– According to Smith, figure 3 in this image is the priest of Elkenah about to sacrifice Abraham (figure 2). But Devéria and later Egyptologists – to this day – conclude that figure 3 is in fact Anubis, resurrecting Osiris (figure 2). Smith claimed figure 1 was an angel of God, whilst Egyptologists know that figure 1 is in fact the soul of Osiris in the form of a hawk. The image is actually from The Book of Breathings. The LDS website clings to Smith’s interpretation.
Further, the Egyptologists of the 19th Century concluded that due to the fact that in Smith’s image, the god Anubis (figure 3) has a human head rather than a Jackal’s head, the head must have been missing on the original papyrus, and Smith must just have used his imagination. Later, when the papyrus was actually discovered, it turned out that the head of Anubis was indeed missing, leading Smith not only to invent the translation, but completely redraw Egyptian gods. It wasn’t only Anubis that Smith redrew. Here is the actual papyrus that Smith used:
– You will note the missing head of Anubis, as well as the missing head of Osiris. Osiris should have a human head, but Smith drew him with a bird’s head. Figure 7 on the image is referred to as The idolatrous god of Mahmackrah, when in fact, it is the Nile God Hapi. In fact, every figure that Smith names, he gets wrong. Commenting on another image that Smith had wrongly translated, Professor of Assyriology at Oxford, Archibald Sayce wrote:
“It is difficult to deal seriously with Joseph Smith’s impudent fraud …. Smith has turned the goddess into a king and Osiris into Abraham.”
Conveniently, we don’t have the golden tablets that Smith ‘found’, given that the angel Moroni took them back the moment he’d finished translating them, but the papyri were not from a divine source, they were seen by many – not least because Smith had incorrectly copied a couple of pictures into the book. The scrolls were considered destroyed in the Great Fire of Chicago in 1871, where they were on display in a museum, after being sold by Smith’s widow Emma. That is until they were rediscovered in 1960s, studied by Egyptologists, and translated using modern techniques. Predictably – and confirming Théodule Devéria’s excellent debunking – the translated papyri bear no resemblance to the ‘Book of Abraham’ as translated by Smith, and were in fact simple and common funerary texts from ancient Egypt. The images, and the text; Smith had invented the whole thing.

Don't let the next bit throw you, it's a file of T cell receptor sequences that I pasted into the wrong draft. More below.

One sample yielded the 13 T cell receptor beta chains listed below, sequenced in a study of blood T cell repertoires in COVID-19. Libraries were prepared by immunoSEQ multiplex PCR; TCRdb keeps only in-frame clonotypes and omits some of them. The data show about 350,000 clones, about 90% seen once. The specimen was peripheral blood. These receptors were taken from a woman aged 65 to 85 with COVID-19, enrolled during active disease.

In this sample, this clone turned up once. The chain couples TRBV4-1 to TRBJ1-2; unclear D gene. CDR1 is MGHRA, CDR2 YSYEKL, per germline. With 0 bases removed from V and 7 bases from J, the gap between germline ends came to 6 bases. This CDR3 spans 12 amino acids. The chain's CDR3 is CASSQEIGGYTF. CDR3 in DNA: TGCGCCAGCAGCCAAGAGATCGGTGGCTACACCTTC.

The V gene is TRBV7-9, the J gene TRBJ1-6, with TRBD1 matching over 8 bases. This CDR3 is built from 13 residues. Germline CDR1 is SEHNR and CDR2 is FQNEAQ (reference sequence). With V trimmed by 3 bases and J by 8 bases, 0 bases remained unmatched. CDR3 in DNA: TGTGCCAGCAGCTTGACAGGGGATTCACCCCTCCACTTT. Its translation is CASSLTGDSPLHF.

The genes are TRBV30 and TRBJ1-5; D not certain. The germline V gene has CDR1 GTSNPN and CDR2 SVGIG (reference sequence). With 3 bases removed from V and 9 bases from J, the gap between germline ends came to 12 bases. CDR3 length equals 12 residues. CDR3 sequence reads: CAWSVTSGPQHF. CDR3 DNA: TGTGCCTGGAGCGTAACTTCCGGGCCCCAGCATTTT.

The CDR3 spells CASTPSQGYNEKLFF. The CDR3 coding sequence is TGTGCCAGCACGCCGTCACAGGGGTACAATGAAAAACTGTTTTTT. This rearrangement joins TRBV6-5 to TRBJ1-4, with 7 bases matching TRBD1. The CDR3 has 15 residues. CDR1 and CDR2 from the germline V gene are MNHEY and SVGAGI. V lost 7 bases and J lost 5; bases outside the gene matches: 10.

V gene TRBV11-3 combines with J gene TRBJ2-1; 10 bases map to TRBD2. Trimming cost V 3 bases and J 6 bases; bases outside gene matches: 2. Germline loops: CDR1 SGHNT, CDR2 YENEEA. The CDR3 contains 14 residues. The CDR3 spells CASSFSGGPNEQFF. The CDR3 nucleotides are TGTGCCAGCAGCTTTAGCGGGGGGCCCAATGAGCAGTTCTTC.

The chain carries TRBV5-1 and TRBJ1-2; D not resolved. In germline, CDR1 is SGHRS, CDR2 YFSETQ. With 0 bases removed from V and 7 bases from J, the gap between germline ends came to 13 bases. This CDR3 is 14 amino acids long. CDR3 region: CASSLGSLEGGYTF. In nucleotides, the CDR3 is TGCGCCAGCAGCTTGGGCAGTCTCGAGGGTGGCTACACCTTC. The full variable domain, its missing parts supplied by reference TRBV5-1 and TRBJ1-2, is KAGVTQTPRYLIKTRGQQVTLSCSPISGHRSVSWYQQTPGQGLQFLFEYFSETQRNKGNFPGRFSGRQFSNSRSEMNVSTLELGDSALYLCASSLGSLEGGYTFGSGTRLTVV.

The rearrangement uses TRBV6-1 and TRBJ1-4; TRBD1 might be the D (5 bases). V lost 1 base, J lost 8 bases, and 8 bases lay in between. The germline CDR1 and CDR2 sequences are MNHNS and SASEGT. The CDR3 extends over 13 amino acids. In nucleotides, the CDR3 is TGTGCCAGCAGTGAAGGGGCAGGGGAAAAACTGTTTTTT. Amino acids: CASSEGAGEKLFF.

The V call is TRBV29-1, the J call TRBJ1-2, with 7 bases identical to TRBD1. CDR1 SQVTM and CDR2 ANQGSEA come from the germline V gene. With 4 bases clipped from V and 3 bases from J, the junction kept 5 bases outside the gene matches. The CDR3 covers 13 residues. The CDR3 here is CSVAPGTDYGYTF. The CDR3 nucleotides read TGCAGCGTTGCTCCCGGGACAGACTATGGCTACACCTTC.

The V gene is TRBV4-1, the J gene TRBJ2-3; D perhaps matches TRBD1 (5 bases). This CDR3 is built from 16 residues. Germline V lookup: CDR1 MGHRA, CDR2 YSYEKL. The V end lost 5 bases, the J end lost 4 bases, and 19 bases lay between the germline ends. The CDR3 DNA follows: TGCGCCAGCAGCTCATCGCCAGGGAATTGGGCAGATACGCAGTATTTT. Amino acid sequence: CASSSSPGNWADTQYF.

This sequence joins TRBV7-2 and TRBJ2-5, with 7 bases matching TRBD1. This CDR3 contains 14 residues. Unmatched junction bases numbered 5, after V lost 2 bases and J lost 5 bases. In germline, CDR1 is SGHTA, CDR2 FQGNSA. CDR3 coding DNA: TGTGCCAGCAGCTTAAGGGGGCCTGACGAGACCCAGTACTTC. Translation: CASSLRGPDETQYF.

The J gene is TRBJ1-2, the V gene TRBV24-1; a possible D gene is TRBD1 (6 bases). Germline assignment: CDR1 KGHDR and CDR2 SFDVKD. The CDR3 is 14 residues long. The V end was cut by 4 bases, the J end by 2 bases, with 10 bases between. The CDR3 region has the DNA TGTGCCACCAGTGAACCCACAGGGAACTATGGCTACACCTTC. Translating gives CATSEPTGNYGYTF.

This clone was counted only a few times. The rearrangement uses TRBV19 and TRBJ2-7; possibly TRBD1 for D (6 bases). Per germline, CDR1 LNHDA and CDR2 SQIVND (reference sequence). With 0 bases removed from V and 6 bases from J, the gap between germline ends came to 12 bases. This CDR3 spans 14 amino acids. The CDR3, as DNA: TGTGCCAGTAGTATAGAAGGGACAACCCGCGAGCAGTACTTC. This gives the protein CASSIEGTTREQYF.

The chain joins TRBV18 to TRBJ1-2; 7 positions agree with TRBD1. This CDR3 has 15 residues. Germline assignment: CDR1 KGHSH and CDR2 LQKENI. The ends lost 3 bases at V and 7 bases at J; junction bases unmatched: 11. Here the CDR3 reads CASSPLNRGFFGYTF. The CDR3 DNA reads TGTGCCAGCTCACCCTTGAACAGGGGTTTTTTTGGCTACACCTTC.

And yet, despite the clear fraud Smith had committed, and its implications for the Book of Mormon, The Book of Abraham to this day is included in The Pearl of Great Price – the canonical text of Mormonism – and contains LDS doctrine fundamental to the faith, including exaltation and priesthood within the church. Mormon apologists go to great lengths to explain away the fraud. The only explanation I have for this, is that the need and the desire to believe so strongly in a faith that has been ingrained since childhood, and forms a major part of an individual’s identity and community, is stronger for many, than the desire to accept that it might – and quite likely is – not true. There is a refusal to move from the basic position that Smith was a Prophet, and so all explanations that arise seem to be a desperate attempt to save that status. Mormonism seems to me to epitomise that desire to protect a strongly held faith at the cost of critical faculties used far more efficiently in every other context. This is the Mormon delusion.
For Part I of ‘The Mormon Delusion’ click here.